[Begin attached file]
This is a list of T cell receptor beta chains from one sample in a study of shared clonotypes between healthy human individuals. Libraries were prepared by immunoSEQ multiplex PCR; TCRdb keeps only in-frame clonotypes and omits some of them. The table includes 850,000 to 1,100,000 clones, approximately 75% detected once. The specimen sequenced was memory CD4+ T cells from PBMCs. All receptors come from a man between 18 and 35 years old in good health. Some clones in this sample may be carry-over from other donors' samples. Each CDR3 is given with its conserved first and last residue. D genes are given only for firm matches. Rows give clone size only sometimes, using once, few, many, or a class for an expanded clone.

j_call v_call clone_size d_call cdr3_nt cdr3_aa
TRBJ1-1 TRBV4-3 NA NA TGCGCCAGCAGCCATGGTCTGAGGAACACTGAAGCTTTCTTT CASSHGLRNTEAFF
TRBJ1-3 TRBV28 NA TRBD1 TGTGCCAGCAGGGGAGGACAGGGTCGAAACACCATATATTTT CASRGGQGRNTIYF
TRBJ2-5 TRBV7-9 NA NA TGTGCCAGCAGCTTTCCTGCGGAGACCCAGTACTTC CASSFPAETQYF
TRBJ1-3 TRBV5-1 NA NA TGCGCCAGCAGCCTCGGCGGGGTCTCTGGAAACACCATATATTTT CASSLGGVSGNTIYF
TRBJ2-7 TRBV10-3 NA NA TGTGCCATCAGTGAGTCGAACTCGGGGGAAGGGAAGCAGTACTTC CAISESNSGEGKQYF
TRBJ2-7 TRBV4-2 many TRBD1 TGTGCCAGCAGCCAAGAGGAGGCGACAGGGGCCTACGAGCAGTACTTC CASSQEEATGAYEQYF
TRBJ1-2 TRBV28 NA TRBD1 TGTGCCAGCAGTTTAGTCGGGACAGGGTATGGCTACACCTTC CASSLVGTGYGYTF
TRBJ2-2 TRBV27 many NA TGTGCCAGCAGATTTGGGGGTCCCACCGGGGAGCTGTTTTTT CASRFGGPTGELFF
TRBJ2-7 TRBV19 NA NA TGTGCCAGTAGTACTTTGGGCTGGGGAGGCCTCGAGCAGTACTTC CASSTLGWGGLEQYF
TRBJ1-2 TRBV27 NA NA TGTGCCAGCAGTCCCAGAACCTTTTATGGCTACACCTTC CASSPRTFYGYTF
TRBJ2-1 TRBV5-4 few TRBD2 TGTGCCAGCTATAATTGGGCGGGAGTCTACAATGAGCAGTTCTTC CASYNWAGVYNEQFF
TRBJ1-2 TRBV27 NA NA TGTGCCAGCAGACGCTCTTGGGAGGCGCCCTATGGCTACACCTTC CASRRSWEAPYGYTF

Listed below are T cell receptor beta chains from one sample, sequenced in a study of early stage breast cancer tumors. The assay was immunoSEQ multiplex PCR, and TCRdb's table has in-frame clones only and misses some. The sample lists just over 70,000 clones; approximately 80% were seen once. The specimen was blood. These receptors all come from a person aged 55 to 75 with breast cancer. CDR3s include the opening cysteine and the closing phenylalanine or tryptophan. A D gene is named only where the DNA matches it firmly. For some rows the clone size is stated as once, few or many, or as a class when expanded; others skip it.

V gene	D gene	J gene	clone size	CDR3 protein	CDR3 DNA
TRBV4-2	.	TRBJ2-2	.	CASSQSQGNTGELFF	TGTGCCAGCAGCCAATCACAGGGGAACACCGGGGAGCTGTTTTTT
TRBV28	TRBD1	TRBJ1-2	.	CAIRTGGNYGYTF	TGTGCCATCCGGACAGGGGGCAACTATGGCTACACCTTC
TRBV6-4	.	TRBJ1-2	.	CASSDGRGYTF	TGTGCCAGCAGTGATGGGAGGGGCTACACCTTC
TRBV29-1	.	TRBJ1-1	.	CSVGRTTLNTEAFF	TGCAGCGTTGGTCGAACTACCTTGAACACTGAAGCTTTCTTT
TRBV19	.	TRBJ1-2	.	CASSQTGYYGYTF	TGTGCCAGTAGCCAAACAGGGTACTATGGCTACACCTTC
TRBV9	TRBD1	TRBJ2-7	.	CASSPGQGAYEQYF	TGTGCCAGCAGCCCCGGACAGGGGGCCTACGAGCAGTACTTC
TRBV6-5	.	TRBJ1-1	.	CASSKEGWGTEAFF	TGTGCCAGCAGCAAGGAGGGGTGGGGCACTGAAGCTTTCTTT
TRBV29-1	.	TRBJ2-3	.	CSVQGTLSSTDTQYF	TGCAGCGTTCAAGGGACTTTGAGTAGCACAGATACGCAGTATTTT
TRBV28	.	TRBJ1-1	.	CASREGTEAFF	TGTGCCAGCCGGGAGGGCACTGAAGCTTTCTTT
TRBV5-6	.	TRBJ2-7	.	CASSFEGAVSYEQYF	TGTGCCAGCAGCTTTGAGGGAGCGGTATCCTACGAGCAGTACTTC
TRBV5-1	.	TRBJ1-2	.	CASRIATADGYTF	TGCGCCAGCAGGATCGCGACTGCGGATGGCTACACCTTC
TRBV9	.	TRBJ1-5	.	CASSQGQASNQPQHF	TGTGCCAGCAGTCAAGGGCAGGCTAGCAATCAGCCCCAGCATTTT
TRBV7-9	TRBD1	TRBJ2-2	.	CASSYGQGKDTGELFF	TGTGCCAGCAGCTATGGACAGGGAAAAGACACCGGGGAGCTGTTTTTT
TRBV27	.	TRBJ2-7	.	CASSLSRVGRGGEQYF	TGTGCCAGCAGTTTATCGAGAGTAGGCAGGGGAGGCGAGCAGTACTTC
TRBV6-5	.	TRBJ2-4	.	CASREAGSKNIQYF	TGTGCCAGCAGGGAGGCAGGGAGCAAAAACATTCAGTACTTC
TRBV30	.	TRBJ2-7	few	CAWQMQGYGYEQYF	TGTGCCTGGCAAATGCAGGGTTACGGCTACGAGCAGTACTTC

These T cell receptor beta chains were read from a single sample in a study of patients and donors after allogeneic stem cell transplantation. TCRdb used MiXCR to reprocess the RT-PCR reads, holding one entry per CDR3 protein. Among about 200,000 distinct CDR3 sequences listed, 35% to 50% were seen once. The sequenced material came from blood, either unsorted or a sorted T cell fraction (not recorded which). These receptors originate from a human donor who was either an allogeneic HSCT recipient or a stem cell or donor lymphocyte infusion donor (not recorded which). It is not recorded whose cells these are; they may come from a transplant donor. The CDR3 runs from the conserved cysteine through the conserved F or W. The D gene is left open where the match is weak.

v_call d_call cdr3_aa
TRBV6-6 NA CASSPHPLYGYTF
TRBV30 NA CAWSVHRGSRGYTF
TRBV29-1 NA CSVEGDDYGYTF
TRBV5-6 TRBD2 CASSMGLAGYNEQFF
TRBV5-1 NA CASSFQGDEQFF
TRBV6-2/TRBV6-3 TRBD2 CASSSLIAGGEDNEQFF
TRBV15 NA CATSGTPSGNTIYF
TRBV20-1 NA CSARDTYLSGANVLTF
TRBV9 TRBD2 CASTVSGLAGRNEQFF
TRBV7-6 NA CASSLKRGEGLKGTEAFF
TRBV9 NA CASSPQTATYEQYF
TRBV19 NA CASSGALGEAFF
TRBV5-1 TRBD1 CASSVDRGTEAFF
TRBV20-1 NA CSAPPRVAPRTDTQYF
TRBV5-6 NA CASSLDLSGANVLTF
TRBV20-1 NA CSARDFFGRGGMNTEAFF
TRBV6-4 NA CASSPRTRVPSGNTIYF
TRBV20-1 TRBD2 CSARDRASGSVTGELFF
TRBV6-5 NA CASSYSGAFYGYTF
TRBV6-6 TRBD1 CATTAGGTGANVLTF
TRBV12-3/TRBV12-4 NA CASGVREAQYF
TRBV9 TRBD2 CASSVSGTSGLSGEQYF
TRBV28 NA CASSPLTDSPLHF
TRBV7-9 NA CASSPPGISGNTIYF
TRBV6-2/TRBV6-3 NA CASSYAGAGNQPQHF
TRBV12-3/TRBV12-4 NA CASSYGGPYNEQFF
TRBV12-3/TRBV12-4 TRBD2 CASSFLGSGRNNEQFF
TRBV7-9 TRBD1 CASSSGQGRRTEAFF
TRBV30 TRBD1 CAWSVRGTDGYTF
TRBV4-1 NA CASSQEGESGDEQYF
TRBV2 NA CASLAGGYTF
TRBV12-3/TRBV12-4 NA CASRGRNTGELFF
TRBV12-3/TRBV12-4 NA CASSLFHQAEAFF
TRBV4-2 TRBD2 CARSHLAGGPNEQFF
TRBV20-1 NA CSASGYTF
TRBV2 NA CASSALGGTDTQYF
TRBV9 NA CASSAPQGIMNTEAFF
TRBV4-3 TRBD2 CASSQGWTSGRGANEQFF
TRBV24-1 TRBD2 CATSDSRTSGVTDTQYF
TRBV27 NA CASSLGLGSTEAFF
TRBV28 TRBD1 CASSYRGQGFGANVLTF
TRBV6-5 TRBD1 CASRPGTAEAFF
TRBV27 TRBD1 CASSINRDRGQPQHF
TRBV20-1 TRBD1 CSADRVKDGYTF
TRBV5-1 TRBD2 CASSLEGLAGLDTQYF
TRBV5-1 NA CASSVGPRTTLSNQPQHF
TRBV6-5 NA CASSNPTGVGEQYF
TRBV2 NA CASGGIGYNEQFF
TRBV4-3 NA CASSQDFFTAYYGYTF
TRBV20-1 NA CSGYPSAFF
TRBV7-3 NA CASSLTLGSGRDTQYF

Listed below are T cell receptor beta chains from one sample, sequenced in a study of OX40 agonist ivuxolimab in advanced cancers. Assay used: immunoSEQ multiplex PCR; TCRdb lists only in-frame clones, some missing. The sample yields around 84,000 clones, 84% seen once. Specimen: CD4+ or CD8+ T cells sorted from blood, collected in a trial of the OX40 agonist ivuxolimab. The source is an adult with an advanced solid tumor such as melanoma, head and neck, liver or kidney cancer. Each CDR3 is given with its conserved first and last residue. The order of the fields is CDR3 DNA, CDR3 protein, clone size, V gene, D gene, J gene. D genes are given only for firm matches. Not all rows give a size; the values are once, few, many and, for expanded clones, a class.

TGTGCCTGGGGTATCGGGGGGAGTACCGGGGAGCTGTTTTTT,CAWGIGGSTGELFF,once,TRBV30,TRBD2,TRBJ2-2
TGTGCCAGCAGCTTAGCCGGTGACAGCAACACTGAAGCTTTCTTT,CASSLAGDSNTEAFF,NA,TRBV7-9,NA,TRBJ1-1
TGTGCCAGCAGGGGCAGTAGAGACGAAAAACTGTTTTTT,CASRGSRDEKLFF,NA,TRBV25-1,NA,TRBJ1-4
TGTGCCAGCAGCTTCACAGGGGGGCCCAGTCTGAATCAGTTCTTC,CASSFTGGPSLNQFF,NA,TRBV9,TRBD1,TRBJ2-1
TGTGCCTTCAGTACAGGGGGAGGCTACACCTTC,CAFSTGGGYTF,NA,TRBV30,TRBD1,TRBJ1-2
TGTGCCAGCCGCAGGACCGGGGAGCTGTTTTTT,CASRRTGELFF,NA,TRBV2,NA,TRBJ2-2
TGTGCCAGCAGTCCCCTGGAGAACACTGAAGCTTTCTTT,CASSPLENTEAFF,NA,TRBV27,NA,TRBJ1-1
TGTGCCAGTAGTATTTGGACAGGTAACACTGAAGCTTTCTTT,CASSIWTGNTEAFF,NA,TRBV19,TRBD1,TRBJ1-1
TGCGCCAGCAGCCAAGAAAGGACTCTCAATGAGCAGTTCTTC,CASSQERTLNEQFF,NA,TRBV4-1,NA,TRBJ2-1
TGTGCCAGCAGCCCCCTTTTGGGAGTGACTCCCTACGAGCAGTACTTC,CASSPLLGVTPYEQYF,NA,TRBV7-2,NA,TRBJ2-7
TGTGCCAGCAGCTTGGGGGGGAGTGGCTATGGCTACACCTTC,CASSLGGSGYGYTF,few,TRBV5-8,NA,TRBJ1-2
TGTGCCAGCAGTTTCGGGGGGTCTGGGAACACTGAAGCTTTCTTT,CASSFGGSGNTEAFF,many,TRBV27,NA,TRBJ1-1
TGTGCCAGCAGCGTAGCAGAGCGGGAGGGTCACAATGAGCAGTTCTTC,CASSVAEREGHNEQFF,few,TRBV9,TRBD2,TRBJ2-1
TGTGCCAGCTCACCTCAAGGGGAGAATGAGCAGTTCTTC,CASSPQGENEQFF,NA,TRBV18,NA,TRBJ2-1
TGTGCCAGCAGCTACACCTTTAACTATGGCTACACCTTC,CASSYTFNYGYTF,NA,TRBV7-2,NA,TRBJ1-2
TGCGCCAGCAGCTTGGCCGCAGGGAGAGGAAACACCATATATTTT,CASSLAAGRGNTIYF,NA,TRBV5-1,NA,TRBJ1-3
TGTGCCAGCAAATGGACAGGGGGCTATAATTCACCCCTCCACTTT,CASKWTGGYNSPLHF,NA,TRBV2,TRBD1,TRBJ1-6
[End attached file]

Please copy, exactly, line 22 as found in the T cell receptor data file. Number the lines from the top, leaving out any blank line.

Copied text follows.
TRBV9	TRBD1	TRBJ2-7	.	CASSPGQGAYEQYF	TGTGCCAGCAGCCCCGGACAGGGGGCCTACGAGCAGTACTTC